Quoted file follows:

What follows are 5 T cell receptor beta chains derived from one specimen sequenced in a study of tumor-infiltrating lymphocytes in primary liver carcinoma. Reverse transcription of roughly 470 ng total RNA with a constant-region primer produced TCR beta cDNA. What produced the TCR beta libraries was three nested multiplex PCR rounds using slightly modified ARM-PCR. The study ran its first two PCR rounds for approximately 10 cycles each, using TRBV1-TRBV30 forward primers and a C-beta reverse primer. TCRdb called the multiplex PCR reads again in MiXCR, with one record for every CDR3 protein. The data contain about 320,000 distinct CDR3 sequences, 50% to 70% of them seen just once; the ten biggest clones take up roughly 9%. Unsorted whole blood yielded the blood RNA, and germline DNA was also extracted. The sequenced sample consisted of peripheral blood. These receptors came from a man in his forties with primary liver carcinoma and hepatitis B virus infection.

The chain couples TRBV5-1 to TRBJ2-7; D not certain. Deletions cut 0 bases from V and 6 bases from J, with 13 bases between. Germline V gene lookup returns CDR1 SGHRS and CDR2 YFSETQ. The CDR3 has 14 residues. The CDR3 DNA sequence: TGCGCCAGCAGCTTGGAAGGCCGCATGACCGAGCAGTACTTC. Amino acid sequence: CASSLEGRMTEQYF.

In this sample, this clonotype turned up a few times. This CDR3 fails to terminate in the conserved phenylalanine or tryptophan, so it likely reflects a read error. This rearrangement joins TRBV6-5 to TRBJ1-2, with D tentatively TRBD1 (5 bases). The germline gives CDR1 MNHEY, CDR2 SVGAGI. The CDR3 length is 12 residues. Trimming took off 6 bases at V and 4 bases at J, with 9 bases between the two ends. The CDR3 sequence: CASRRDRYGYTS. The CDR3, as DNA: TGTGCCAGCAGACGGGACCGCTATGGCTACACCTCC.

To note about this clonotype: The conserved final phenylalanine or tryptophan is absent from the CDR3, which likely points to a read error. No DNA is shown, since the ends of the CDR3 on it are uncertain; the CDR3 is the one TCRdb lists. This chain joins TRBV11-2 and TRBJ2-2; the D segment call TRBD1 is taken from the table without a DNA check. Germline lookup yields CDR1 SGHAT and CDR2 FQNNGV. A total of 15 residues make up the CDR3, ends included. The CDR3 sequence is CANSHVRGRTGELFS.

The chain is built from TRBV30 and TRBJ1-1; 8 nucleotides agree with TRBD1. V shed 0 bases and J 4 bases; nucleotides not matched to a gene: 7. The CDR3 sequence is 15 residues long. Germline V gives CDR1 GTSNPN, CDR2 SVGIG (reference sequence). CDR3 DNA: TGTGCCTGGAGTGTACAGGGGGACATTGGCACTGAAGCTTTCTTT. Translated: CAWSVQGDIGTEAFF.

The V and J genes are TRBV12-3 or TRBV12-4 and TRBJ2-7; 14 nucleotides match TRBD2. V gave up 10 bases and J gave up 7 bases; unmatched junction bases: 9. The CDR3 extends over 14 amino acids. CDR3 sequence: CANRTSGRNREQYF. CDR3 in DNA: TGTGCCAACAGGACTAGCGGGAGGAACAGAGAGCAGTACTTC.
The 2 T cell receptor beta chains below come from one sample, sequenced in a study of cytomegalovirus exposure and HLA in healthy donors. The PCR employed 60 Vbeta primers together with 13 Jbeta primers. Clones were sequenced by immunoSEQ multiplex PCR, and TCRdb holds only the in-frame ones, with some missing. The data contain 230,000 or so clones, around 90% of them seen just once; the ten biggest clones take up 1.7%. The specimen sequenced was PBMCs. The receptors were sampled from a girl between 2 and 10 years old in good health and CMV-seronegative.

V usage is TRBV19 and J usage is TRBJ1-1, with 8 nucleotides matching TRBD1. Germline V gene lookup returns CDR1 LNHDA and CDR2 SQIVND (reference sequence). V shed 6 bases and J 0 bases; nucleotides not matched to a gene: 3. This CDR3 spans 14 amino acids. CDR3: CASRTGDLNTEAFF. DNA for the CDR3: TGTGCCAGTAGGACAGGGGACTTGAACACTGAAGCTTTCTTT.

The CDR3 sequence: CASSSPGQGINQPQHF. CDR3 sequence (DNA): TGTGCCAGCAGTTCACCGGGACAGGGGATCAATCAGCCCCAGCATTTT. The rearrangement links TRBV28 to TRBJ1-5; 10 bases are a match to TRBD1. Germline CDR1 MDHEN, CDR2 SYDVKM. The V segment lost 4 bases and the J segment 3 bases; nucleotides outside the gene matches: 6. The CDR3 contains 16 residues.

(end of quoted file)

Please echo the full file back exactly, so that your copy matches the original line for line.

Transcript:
What follows are 5 T cell receptor beta chains derived from one specimen sequenced in a study of tumor-infiltrating lymphocytes in primary liver carcinoma. Reverse transcription of roughly 470 ng total RNA with a constant-region primer produced TCR beta cDNA. What produced the TCR beta libraries was three nested multiplex PCR rounds using slightly modified ARM-PCR. The study ran its first two PCR rounds for approximately 10 cycles each, using TRBV1-TRBV30 forward primers and a C-beta reverse primer. TCRdb called the multiplex PCR reads again in MiXCR, with one record for every CDR3 protein. The data contain about 320,000 distinct CDR3 sequences, 50% to 70% of them seen just once; the ten biggest clones take up roughly 9%. Unsorted whole blood yielded the blood RNA, and germline DNA was also extracted. The sequenced sample consisted of peripheral blood. These receptors came from a man in his forties with primary liver carcinoma and hepatitis B virus infection.

The chain couples TRBV5-1 to TRBJ2-7; D not certain. Deletions cut 0 bases from V and 6 bases from J, with 13 bases between. Germline V gene lookup returns CDR1 SGHRS and CDR2 YFSETQ. The CDR3 has 14 residues. The CDR3 DNA sequence: TGCGCCAGCAGCTTGGAAGGCCGCATGACCGAGCAGTACTTC. Amino acid sequence: CASSLEGRMTEQYF.

In this sample, this clonotype turned up a few times. This CDR3 fails to terminate in the conserved phenylalanine or tryptophan, so it likely reflects a read error. This rearrangement joins TRBV6-5 to TRBJ1-2, with D tentatively TRBD1 (5 bases). The germline gives CDR1 MNHEY, CDR2 SVGAGI. The CDR3 length is 12 residues. Trimming took off 6 bases at V and 4 bases at J, with 9 bases between the two ends. The CDR3 sequence: CASRRDRYGYTS. The CDR3, as DNA: TGTGCCAGCAGACGGGACCGCTATGGCTACACCTCC.

To note about this clonotype: The conserved final phenylalanine or tryptophan is absent from the CDR3, which likely points to a read error. No DNA is shown, since the ends of the CDR3 on it are uncertain; the CDR3 is the one TCRdb lists. This chain joins TRBV11-2 and TRBJ2-2; the D segment call TRBD1 is taken from the table without a DNA check. Germline lookup yields CDR1 SGHAT and CDR2 FQNNGV. A total of 15 residues make up the CDR3, ends included. The CDR3 sequence is CANSHVRGRTGELFS.

The chain is built from TRBV30 and TRBJ1-1; 8 nucleotides agree with TRBD1. V shed 0 bases and J 4 bases; nucleotides not matched to a gene: 7. The CDR3 sequence is 15 residues long. Germline V gives CDR1 GTSNPN, CDR2 SVGIG (reference sequence). CDR3 DNA: TGTGCCTGGAGTGTACAGGGGGACATTGGCACTGAAGCTTTCTTT. Translated: CAWSVQGDIGTEAFF.

The V and J genes are TRBV12-3 or TRBV12-4 and TRBJ2-7; 14 nucleotides match TRBD2. V gave up 10 bases and J gave up 7 bases; unmatched junction bases: 9. The CDR3 extends over 14 amino acids. CDR3 sequence: CANRTSGRNREQYF. CDR3 in DNA: TGTGCCAACAGGACTAGCGGGAGGAACAGAGAGCAGTACTTC.
The 2 T cell receptor beta chains below come from one sample, sequenced in a study of cytomegalovirus exposure and HLA in healthy donors. The PCR employed 60 Vbeta primers together with 13 Jbeta primers. Clones were sequenced by immunoSEQ multiplex PCR, and TCRdb holds only the in-frame ones, with some missing. The data contain 230,000 or so clones, around 90% of them seen just once; the ten biggest clones take up 1.7%. The specimen sequenced was PBMCs. The receptors were sampled from a girl between 2 and 10 years old in good health and CMV-seronegative.

V usage is TRBV19 and J usage is TRBJ1-1, with 8 nucleotides matching TRBD1. Germline V gene lookup returns CDR1 LNHDA and CDR2 SQIVND (reference sequence). V shed 6 bases and J 0 bases; nucleotides not matched to a gene: 3. This CDR3 spans 14 amino acids. CDR3: CASRTGDLNTEAFF. DNA for the CDR3: TGTGCCAGTAGGACAGGGGACTTGAACACTGAAGCTTTCTTT.

The CDR3 sequence: CASSSPGQGINQPQHF. CDR3 sequence (DNA): TGTGCCAGCAGTTCACCGGGACAGGGGATCAATCAGCCCCAGCATTTT. The rearrangement links TRBV28 to TRBJ1-5; 10 bases are a match to TRBD1. Germline CDR1 MDHEN, CDR2 SYDVKM. The V segment lost 4 bases and the J segment 3 bases; nucleotides outside the gene matches: 6. The CDR3 contains 16 residues.